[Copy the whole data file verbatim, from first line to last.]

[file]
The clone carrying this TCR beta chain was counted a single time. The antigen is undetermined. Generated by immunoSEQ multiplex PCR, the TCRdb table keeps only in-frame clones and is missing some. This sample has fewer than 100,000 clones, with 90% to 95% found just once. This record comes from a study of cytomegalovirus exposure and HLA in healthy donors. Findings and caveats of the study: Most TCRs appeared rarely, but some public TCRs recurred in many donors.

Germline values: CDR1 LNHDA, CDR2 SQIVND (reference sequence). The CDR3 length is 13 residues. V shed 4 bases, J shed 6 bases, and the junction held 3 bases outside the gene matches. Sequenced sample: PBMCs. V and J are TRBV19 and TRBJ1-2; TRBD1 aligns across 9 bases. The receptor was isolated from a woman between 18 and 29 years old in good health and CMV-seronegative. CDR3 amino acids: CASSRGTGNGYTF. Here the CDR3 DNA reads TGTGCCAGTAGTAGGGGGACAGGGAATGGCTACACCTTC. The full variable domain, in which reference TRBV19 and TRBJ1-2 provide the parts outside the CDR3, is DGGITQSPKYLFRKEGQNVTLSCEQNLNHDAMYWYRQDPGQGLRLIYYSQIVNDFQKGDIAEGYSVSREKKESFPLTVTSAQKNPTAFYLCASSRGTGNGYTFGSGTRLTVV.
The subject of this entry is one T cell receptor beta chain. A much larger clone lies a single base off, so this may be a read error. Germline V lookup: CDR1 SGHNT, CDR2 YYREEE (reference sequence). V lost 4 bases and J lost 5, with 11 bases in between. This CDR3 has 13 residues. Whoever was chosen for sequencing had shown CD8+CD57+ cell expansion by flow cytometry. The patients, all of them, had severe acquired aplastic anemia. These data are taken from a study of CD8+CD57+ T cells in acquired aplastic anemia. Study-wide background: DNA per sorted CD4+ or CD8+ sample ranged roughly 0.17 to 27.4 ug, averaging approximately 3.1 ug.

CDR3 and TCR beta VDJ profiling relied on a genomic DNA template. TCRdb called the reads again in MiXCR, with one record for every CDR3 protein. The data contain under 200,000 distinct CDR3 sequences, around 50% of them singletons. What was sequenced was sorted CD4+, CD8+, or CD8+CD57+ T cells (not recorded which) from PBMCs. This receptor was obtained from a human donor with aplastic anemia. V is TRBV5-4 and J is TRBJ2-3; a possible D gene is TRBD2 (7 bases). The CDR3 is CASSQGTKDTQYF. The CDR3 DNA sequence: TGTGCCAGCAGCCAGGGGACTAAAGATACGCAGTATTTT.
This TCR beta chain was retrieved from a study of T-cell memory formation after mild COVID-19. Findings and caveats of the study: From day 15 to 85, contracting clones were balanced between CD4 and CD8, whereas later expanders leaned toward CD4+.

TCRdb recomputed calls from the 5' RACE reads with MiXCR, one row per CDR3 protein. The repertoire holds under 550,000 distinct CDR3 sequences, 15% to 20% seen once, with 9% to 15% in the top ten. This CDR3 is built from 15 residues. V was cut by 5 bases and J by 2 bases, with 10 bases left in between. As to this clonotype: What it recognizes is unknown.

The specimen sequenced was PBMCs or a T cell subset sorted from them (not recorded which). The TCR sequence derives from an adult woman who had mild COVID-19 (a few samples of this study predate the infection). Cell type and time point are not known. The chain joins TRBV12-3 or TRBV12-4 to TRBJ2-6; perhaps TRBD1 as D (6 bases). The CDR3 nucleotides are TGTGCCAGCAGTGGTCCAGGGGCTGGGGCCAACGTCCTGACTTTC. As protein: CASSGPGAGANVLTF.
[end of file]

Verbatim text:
The clone carrying this TCR beta chain was counted a single time. The antigen is undetermined. Generated by immunoSEQ multiplex PCR, the TCRdb table keeps only in-frame clones and is missing some. This sample has fewer than 100,000 clones, with 90% to 95% found just once. This record comes from a study of cytomegalovirus exposure and HLA in healthy donors. Findings and caveats of the study: Most TCRs appeared rarely, but some public TCRs recurred in many donors.

Germline values: CDR1 LNHDA, CDR2 SQIVND (reference sequence). The CDR3 length is 13 residues. V shed 4 bases, J shed 6 bases, and the junction held 3 bases outside the gene matches. Sequenced sample: PBMCs. V and J are TRBV19 and TRBJ1-2; TRBD1 aligns across 9 bases. The receptor was isolated from a woman between 18 and 29 years old in good health and CMV-seronegative. CDR3 amino acids: CASSRGTGNGYTF. Here the CDR3 DNA reads TGTGCCAGTAGTAGGGGGACAGGGAATGGCTACACCTTC. The full variable domain, in which reference TRBV19 and TRBJ1-2 provide the parts outside the CDR3, is DGGITQSPKYLFRKEGQNVTLSCEQNLNHDAMYWYRQDPGQGLRLIYYSQIVNDFQKGDIAEGYSVSREKKESFPLTVTSAQKNPTAFYLCASSRGTGNGYTFGSGTRLTVV.
The subject of this entry is one T cell receptor beta chain. A much larger clone lies a single base off, so this may be a read error. Germline V lookup: CDR1 SGHNT, CDR2 YYREEE (reference sequence). V lost 4 bases and J lost 5, with 11 bases in between. This CDR3 has 13 residues. Whoever was chosen for sequencing had shown CD8+CD57+ cell expansion by flow cytometry. The patients, all of them, had severe acquired aplastic anemia. These data are taken from a study of CD8+CD57+ T cells in acquired aplastic anemia. Study-wide background: DNA per sorted CD4+ or CD8+ sample ranged roughly 0.17 to 27.4 ug, averaging approximately 3.1 ug.

CDR3 and TCR beta VDJ profiling relied on a genomic DNA template. TCRdb called the reads again in MiXCR, with one record for every CDR3 protein. The data contain under 200,000 distinct CDR3 sequences, around 50% of them singletons. What was sequenced was sorted CD4+, CD8+, or CD8+CD57+ T cells (not recorded which) from PBMCs. This receptor was obtained from a human donor with aplastic anemia. V is TRBV5-4 and J is TRBJ2-3; a possible D gene is TRBD2 (7 bases). The CDR3 is CASSQGTKDTQYF. The CDR3 DNA sequence: TGTGCCAGCAGCCAGGGGACTAAAGATACGCAGTATTTT.
This TCR beta chain was retrieved from a study of T-cell memory formation after mild COVID-19. Findings and caveats of the study: From day 15 to 85, contracting clones were balanced between CD4 and CD8, whereas later expanders leaned toward CD4+.

TCRdb recomputed calls from the 5' RACE reads with MiXCR, one row per CDR3 protein. The repertoire holds under 550,000 distinct CDR3 sequences, 15% to 20% seen once, with 9% to 15% in the top ten. This CDR3 is built from 15 residues. V was cut by 5 bases and J by 2 bases, with 10 bases left in between. As to this clonotype: What it recognizes is unknown.

The specimen sequenced was PBMCs or a T cell subset sorted from them (not recorded which). The TCR sequence derives from an adult woman who had mild COVID-19 (a few samples of this study predate the infection). Cell type and time point are not known. The chain joins TRBV12-3 or TRBV12-4 to TRBJ2-6; perhaps TRBD1 as D (6 bases). The CDR3 nucleotides are TGTGCCAGCAGTGGTCCAGGGGCTGGGGCCAACGTCCTGACTTTC. As protein: CASSGPGAGANVLTF.